Anthony Parma was resting on the balcony of his nephew’s apartment near the Università di Bologna, the oldest university in the world.
He wore a heavy sweater and his legs were protected against the crisp November air by a brightly colored knitted blanket.
His nephew Felice’s wife, Paola, stepped lightly onto the balcony and handed the old man a steaming cup of rich hot cocoa before silently withdrawing.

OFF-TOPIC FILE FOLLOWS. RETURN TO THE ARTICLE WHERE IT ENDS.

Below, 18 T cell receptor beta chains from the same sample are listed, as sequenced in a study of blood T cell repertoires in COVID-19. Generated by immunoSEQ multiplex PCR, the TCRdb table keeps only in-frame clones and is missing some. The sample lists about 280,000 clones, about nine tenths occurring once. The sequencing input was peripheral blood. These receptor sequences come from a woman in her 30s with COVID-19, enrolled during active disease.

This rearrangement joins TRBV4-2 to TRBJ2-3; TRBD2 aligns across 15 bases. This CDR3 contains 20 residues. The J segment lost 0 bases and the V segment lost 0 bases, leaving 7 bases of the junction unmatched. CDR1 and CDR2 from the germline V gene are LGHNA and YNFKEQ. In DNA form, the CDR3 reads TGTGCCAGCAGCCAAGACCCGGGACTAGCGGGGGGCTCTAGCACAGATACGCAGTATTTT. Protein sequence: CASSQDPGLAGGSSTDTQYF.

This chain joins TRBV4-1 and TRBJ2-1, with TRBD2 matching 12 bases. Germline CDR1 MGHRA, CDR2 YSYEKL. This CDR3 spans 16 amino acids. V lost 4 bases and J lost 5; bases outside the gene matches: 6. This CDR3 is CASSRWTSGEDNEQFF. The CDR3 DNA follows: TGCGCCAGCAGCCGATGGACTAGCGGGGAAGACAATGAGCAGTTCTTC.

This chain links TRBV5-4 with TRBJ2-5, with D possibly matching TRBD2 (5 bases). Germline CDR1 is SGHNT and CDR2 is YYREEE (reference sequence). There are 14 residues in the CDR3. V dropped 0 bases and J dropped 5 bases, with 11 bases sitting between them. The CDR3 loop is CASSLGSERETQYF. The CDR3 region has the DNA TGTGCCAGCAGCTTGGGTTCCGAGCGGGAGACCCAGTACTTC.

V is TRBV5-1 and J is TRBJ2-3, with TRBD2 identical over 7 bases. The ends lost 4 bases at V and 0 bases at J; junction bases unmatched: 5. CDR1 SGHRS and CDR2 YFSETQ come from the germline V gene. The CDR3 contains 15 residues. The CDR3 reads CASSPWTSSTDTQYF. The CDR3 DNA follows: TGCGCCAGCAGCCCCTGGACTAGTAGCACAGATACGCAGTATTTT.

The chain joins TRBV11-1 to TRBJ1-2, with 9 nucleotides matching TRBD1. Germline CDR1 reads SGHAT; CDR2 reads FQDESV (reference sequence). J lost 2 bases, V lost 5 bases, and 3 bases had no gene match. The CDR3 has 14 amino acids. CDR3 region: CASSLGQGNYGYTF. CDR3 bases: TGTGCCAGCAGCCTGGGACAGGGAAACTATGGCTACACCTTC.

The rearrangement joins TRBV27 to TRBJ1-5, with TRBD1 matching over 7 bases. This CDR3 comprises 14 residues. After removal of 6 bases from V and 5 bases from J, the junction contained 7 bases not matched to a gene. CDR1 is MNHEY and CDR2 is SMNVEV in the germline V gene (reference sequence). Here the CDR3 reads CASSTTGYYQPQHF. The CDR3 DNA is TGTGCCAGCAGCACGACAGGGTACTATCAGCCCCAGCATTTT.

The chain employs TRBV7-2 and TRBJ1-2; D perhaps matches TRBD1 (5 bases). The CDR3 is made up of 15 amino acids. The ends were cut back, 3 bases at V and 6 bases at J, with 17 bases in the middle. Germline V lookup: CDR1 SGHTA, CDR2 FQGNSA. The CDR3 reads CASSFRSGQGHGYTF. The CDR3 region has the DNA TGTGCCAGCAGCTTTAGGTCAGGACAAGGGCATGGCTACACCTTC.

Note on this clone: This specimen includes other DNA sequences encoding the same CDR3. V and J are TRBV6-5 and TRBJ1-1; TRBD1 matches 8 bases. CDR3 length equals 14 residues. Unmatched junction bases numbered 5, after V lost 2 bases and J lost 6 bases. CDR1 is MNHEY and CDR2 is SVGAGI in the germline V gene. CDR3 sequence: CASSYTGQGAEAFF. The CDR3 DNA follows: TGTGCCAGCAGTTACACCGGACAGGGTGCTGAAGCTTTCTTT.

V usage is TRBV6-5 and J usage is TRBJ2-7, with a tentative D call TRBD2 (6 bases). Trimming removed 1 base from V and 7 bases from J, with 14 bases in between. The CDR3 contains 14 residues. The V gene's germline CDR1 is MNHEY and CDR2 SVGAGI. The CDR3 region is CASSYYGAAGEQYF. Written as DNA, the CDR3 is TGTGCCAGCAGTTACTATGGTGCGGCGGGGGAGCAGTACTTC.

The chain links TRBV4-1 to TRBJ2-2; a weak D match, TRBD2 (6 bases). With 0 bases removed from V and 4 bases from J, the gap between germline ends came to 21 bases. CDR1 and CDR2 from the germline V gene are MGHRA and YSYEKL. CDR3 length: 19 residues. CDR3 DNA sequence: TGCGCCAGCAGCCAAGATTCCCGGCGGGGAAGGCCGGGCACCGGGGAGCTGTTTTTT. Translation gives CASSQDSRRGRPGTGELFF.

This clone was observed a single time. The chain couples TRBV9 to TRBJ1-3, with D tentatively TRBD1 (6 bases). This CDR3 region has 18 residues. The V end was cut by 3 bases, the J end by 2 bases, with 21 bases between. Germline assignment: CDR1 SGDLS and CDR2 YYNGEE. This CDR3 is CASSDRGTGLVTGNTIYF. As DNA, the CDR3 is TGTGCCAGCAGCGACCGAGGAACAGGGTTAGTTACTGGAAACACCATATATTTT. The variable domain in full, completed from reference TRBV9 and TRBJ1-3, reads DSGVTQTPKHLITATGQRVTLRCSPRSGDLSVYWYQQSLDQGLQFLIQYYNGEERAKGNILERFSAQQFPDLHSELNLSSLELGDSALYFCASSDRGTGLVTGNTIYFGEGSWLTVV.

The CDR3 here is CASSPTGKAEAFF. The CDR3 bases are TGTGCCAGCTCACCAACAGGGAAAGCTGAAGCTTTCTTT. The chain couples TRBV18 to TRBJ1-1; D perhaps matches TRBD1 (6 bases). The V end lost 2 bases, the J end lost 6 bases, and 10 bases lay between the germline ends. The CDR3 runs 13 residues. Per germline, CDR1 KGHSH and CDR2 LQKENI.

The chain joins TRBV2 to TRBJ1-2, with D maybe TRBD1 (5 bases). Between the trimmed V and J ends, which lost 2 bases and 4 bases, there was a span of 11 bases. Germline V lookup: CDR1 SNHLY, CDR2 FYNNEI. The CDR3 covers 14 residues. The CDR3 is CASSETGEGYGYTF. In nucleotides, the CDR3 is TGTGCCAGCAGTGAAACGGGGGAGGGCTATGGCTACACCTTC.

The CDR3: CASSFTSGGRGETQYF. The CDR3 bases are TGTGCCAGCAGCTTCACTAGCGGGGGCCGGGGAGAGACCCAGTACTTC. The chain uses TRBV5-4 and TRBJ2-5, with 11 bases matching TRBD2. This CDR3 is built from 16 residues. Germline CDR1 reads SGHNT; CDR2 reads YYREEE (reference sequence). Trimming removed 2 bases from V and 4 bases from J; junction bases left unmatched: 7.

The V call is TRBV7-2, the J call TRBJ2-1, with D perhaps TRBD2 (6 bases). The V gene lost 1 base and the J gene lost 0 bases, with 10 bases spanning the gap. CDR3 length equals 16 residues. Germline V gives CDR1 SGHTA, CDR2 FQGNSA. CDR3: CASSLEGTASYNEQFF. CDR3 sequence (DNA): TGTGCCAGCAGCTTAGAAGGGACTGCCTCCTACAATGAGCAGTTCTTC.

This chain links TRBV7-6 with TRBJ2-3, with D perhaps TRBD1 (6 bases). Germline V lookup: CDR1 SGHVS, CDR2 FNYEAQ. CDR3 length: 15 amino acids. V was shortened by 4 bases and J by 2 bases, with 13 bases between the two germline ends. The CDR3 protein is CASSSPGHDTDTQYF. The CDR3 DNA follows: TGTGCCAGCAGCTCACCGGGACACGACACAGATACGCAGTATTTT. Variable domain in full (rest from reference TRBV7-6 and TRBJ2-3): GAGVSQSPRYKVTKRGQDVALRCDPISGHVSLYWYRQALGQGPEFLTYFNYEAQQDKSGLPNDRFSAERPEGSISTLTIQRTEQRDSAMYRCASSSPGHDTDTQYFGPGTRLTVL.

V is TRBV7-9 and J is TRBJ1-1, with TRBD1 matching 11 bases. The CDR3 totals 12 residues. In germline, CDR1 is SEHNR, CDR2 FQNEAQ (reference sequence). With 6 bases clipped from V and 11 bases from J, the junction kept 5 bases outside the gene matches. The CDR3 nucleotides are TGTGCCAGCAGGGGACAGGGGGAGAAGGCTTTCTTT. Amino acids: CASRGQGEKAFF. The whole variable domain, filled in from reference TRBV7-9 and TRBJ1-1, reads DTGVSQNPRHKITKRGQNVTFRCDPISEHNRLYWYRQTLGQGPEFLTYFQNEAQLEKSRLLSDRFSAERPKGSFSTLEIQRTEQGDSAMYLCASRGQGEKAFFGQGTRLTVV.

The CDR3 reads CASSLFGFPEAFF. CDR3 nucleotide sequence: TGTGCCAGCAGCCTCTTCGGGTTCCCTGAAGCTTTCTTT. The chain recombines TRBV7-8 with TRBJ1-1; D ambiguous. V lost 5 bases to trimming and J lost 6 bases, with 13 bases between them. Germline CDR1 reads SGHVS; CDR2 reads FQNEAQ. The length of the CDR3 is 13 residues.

Taking a careful sip, Parma set the cup gently on a tiny white iron filigree table and continued to gaze out upon Bologna’s famous central towers. His years in New York City, with that city’s rigidly perpendicular skyscrapers, had trained him to expect the same geometric accuracy in all buildings.
As he gazed upon the two towers before him his eyes strained to correct the buildings’ slight leaning and pull them upright. It was an interesting sensation, rather like trying to see the three dimensional images in those Magic Eye books which were once so popular.
Anthony Parma delighted in any new sensation remaining to him in this life.
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